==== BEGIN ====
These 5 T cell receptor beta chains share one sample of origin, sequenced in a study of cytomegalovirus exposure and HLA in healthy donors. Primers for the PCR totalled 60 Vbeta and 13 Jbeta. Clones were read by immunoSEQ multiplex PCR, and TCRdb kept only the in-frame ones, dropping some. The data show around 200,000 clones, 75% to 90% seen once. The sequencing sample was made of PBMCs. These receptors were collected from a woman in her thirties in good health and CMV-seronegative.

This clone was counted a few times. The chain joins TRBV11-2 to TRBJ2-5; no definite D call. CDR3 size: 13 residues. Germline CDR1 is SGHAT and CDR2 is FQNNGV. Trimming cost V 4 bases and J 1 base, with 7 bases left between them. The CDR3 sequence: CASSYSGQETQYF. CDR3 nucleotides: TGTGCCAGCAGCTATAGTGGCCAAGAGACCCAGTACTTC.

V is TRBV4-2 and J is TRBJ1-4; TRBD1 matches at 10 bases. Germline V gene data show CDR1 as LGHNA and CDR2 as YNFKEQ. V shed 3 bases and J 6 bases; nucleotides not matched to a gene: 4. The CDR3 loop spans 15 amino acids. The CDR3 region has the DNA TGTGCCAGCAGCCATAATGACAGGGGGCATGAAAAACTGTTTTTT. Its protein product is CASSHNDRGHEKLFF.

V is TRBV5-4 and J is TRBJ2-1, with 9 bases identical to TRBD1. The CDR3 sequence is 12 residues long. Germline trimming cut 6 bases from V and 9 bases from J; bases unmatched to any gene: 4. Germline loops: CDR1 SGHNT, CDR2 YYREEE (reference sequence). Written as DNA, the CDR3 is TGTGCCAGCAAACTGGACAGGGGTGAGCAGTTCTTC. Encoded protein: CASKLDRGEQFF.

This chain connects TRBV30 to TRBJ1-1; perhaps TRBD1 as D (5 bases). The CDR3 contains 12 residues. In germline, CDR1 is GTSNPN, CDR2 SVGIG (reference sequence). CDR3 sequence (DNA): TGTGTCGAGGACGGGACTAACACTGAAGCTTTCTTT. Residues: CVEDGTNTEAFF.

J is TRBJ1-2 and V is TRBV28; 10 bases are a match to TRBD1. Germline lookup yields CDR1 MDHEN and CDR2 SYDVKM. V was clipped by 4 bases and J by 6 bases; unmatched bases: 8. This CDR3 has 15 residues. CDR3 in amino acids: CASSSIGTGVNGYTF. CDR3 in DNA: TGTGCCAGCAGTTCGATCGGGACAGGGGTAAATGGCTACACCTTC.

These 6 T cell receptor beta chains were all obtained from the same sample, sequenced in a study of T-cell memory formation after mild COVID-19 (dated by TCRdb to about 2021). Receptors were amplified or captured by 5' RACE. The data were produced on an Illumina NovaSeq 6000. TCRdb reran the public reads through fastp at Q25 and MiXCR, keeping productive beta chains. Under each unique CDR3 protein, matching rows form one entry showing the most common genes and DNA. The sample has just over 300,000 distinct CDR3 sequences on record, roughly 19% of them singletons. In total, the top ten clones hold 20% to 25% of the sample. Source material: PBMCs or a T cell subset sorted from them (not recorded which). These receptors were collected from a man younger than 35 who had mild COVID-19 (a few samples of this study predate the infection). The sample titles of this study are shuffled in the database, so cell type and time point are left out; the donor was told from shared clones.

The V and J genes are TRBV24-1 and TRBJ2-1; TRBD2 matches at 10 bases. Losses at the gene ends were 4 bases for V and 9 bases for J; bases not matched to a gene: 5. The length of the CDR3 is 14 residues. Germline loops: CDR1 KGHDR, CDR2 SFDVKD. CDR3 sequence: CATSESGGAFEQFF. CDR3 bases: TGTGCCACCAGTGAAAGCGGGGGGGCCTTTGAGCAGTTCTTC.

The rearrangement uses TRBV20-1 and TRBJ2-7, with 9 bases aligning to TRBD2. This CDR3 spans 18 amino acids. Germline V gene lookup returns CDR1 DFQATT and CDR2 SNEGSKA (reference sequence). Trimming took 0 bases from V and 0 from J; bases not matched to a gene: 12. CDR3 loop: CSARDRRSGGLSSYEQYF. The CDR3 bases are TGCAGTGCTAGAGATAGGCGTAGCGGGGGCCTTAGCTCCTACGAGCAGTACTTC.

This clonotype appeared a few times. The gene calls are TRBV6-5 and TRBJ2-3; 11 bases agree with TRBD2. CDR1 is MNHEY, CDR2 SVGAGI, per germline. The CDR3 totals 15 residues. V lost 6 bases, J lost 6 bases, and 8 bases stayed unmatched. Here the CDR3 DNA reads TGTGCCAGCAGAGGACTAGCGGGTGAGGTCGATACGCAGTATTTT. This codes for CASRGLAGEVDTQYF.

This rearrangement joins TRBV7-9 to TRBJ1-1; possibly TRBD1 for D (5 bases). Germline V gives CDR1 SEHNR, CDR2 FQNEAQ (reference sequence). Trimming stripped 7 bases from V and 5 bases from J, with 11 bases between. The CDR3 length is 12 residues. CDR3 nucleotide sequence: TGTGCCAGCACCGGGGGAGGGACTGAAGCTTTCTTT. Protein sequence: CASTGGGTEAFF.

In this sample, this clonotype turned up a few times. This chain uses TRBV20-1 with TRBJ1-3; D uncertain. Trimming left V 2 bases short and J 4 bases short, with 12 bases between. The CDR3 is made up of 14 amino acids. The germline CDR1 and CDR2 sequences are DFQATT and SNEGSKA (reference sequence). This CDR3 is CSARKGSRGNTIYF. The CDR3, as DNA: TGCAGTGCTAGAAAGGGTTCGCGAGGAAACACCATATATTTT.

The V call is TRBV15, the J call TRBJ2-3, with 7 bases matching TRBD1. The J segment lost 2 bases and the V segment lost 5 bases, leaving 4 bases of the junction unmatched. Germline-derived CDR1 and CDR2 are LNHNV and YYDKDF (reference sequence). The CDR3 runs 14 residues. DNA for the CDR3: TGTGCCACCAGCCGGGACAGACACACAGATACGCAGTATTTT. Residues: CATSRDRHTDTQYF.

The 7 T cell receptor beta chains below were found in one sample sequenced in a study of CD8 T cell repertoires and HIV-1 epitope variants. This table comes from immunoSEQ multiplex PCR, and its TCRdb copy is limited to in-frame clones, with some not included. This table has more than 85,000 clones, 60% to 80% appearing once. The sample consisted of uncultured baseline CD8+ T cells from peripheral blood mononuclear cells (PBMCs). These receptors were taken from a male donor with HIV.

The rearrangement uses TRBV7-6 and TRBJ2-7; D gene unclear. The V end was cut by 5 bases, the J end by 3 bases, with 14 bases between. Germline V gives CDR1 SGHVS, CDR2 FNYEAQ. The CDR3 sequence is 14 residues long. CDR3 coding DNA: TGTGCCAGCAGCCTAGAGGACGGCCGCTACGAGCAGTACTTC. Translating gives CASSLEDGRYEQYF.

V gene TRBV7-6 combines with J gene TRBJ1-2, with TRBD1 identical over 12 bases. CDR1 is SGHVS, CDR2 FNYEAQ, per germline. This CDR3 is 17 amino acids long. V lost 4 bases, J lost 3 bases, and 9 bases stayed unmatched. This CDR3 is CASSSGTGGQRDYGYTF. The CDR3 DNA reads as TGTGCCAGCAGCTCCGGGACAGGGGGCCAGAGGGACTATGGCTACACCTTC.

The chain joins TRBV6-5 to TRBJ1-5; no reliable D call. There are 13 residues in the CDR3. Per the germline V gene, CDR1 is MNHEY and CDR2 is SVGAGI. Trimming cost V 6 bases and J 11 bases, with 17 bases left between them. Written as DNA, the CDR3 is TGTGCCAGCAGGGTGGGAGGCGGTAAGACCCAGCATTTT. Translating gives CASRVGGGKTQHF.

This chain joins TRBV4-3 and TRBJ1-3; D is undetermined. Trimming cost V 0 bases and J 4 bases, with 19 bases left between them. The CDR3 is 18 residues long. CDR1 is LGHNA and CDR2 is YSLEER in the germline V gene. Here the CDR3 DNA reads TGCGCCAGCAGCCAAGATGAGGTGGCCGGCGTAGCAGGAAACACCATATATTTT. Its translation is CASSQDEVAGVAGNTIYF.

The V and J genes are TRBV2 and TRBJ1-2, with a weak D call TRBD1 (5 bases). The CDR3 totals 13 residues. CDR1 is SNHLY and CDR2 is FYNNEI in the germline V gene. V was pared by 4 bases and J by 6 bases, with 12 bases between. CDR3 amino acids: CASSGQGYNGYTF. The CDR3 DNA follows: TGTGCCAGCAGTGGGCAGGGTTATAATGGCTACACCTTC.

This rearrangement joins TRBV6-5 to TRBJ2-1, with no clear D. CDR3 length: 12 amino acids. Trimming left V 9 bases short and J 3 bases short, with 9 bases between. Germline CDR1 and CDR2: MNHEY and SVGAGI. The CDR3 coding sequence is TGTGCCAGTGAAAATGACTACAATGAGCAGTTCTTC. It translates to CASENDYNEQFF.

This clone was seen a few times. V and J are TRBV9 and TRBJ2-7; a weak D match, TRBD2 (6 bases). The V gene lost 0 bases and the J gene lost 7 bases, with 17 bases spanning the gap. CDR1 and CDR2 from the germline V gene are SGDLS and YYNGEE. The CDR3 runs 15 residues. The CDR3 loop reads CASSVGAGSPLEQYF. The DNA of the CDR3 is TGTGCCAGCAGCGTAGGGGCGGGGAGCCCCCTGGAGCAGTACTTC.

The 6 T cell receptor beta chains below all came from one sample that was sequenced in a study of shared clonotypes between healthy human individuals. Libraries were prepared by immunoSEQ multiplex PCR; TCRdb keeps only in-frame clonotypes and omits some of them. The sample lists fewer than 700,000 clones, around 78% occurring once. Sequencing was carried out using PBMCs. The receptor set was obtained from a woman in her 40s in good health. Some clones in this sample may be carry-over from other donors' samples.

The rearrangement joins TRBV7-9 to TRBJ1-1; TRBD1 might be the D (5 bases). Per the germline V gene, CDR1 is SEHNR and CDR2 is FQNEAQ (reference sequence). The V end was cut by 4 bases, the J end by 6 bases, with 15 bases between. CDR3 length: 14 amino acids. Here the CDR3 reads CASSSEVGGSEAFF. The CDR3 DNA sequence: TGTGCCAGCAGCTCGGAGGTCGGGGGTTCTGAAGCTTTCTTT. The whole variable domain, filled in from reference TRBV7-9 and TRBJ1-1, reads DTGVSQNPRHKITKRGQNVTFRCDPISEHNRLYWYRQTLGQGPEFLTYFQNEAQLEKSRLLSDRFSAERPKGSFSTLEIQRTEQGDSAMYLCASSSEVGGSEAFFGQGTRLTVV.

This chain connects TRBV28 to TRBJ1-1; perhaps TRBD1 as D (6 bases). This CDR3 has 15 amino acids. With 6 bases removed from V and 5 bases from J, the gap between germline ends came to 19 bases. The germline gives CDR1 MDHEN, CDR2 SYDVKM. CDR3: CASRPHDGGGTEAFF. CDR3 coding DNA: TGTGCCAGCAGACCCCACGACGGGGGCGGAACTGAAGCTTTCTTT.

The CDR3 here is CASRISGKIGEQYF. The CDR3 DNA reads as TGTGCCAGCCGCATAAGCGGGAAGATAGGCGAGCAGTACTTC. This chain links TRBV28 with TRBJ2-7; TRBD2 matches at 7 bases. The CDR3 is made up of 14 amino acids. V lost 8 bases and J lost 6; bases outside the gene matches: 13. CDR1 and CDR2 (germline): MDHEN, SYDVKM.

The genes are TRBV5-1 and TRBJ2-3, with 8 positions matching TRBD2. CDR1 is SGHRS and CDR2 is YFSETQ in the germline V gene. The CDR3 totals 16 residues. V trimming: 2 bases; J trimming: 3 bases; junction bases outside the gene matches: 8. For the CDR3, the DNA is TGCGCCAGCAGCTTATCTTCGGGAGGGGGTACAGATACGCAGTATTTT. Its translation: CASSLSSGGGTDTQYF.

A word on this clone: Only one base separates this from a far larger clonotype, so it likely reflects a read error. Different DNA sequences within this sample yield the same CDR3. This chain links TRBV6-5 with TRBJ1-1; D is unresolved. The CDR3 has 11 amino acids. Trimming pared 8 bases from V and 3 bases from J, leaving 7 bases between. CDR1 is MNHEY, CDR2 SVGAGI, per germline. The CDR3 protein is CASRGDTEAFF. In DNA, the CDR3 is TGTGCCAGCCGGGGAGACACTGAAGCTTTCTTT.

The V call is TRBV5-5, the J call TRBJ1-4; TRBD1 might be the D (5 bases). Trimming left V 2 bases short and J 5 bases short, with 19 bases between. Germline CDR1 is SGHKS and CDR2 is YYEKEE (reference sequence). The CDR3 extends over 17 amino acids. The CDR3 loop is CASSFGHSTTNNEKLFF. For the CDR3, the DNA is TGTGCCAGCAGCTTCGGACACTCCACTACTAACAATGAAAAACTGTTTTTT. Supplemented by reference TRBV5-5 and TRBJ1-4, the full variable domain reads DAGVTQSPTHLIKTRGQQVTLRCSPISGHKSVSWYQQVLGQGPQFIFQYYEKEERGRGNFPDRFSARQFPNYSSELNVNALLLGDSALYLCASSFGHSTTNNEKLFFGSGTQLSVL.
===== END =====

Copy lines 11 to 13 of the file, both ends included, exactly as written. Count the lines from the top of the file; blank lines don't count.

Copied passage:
This rearrangement joins TRBV7-9 to TRBJ1-1; possibly TRBD1 for D (5 bases). Germline V gives CDR1 SEHNR, CDR2 FQNEAQ (reference sequence). Trimming stripped 7 bases from V and 5 bases from J, with 11 bases between. The CDR3 length is 12 residues. CDR3 nucleotide sequence: TGTGCCAGCACCGGGGGAGGGACTGAAGCTTTCTTT. Protein sequence: CASTGGGTEAFF.

In this sample, this clonotype turned up a few times. This chain uses TRBV20-1 with TRBJ1-3; D uncertain. Trimming left V 2 bases short and J 4 bases short, with 12 bases between. The CDR3 is made up of 14 amino acids. The germline CDR1 and CDR2 sequences are DFQATT and SNEGSKA (reference sequence). This CDR3 is CSARKGSRGNTIYF. The CDR3, as DNA: TGCAGTGCTAGAAAGGGTTCGCGAGGAAACACCATATATTTT.

The V call is TRBV15, the J call TRBJ2-3, with 7 bases matching TRBD1. The J segment lost 2 bases and the V segment lost 5 bases, leaving 4 bases of the junction unmatched. Germline-derived CDR1 and CDR2 are LNHNV and YYDKDF (reference sequence). The CDR3 runs 14 residues. DNA for the CDR3: TGTGCCACCAGCCGGGACAGACACACAGATACGCAGTATTTT. Residues: CATSRDRHTDTQYF.